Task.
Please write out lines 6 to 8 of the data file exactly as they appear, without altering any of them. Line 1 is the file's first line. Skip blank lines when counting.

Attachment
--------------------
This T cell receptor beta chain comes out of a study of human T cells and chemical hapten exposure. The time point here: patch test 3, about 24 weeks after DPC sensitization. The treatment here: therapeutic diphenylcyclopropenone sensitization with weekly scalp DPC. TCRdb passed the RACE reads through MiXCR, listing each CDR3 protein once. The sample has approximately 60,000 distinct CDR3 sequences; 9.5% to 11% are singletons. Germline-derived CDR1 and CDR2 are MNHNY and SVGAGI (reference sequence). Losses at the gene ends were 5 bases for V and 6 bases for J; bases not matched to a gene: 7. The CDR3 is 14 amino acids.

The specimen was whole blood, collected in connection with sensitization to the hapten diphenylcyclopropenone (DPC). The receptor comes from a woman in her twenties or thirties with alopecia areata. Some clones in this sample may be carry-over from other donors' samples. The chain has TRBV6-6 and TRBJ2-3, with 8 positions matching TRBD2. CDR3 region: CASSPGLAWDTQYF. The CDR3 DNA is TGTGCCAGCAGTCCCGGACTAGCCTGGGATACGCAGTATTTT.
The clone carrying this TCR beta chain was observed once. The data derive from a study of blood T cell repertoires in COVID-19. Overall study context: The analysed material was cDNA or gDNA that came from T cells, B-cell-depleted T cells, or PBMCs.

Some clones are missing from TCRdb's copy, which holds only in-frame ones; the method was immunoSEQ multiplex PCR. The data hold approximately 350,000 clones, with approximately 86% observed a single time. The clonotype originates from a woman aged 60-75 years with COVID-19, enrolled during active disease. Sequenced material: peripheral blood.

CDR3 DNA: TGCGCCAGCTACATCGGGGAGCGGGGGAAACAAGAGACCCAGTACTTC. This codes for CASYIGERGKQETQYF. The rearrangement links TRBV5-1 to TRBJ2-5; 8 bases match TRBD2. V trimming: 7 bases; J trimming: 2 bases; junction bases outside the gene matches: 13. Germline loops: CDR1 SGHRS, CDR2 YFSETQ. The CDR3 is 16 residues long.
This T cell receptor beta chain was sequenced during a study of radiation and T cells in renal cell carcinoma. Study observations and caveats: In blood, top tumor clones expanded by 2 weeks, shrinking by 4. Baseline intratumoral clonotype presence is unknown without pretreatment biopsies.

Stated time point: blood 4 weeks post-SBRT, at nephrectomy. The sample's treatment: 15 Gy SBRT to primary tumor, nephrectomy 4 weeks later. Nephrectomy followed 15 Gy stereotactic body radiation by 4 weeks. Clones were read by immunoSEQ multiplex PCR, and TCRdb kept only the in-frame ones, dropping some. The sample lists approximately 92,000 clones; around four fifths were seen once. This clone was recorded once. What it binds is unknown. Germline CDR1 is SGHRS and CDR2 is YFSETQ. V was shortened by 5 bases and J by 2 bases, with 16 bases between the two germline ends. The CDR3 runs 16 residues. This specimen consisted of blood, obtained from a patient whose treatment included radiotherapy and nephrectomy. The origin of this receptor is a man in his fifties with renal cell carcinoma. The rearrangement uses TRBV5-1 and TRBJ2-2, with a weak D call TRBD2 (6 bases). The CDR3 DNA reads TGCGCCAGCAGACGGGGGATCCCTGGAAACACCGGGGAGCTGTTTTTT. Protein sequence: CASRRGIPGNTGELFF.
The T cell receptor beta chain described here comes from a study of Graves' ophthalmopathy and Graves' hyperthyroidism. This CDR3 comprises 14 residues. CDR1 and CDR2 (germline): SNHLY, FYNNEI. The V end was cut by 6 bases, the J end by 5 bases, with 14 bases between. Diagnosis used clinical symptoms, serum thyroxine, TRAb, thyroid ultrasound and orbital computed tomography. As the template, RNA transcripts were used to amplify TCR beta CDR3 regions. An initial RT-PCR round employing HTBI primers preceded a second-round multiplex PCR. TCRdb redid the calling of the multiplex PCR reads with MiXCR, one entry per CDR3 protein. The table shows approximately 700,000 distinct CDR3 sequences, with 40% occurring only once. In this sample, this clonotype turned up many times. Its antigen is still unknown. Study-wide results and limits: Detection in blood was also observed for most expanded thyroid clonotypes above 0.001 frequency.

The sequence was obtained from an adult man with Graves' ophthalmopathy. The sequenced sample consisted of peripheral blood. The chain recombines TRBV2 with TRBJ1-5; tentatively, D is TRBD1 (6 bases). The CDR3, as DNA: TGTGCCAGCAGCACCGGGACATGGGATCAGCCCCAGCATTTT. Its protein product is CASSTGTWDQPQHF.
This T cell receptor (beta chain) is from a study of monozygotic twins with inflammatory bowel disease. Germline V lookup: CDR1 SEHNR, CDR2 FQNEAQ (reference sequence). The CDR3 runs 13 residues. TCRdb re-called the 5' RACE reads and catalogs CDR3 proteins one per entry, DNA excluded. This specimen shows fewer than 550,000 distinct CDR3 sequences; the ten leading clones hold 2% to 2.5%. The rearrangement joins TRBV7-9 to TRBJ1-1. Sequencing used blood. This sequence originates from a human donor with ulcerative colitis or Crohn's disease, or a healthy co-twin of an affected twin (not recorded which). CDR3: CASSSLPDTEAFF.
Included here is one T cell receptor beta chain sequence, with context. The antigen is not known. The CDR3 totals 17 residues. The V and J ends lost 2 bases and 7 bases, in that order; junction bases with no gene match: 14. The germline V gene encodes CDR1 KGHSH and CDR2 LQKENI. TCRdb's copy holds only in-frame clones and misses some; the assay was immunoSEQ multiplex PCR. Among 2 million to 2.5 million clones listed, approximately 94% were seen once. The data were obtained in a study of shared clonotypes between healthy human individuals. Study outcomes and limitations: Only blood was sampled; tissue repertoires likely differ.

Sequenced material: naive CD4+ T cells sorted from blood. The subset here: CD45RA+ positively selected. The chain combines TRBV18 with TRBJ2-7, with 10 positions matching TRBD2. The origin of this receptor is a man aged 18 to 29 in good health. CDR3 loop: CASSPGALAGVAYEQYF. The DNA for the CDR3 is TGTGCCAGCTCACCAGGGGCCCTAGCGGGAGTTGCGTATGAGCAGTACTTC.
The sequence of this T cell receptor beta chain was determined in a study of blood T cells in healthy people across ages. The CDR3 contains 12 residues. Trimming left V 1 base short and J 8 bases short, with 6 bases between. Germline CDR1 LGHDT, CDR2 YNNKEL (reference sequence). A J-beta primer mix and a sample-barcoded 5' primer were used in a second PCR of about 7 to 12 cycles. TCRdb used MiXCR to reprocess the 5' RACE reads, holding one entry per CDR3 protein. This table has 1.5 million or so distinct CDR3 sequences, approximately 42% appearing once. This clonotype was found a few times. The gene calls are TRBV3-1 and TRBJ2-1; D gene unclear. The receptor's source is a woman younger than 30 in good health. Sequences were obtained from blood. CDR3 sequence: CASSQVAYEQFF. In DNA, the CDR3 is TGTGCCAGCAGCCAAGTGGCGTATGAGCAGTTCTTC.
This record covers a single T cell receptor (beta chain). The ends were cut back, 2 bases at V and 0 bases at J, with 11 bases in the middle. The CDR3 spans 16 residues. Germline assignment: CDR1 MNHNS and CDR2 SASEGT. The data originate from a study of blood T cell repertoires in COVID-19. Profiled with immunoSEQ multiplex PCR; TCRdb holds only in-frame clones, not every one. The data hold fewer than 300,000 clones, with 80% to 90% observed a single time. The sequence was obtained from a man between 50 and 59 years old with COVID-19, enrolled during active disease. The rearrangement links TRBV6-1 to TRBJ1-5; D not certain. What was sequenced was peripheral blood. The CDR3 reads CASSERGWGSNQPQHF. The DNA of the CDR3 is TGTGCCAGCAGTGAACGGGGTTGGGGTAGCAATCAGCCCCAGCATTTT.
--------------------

This T cell receptor beta chain was sequenced during a study of radiation and T cells in renal cell carcinoma. Study observations and caveats: In blood, top tumor clones expanded by 2 weeks, shrinking by 4. Baseline intratumoral clonotype presence is unknown without pretreatment biopsies.

Stated time point: blood 4 weeks post-SBRT, at nephrectomy. The sample's treatment: 15 Gy SBRT to primary tumor, nephrectomy 4 weeks later. Nephrectomy followed 15 Gy stereotactic body radiation by 4 weeks. Clones were read by immunoSEQ multiplex PCR, and TCRdb kept only the in-frame ones, dropping some. The sample lists approximately 92,000 clones; around four fifths were seen once. This clone was recorded once. What it binds is unknown. Germline CDR1 is SGHRS and CDR2 is YFSETQ. V was shortened by 5 bases and J by 2 bases, with 16 bases between the two germline ends. The CDR3 runs 16 residues. This specimen consisted of blood, obtained from a patient whose treatment included radiotherapy and nephrectomy. The origin of this receptor is a man in his fifties with renal cell carcinoma. The rearrangement uses TRBV5-1 and TRBJ2-2, with a weak D call TRBD2 (6 bases). The CDR3 DNA reads TGCGCCAGCAGACGGGGGATCCCTGGAAACACCGGGGAGCTGTTTTTT. Protein sequence: CASRRGIPGNTGELFF.
The T cell receptor beta chain described here comes from a study of Graves' ophthalmopathy and Graves' hyperthyroidism. This CDR3 comprises 14 residues. CDR1 and CDR2 (germline): SNHLY, FYNNEI. The V end was cut by 6 bases, the J end by 5 bases, with 14 bases between. Diagnosis used clinical symptoms, serum thyroxine, TRAb, thyroid ultrasound and orbital computed tomography. As the template, RNA transcripts were used to amplify TCR beta CDR3 regions. An initial RT-PCR round employing HTBI primers preceded a second-round multiplex PCR. TCRdb redid the calling of the multiplex PCR reads with MiXCR, one entry per CDR3 protein. The table shows approximately 700,000 distinct CDR3 sequences, with 40% occurring only once. In this sample, this clonotype turned up many times. Its antigen is still unknown. Study-wide results and limits: Detection in blood was also observed for most expanded thyroid clonotypes above 0.001 frequency.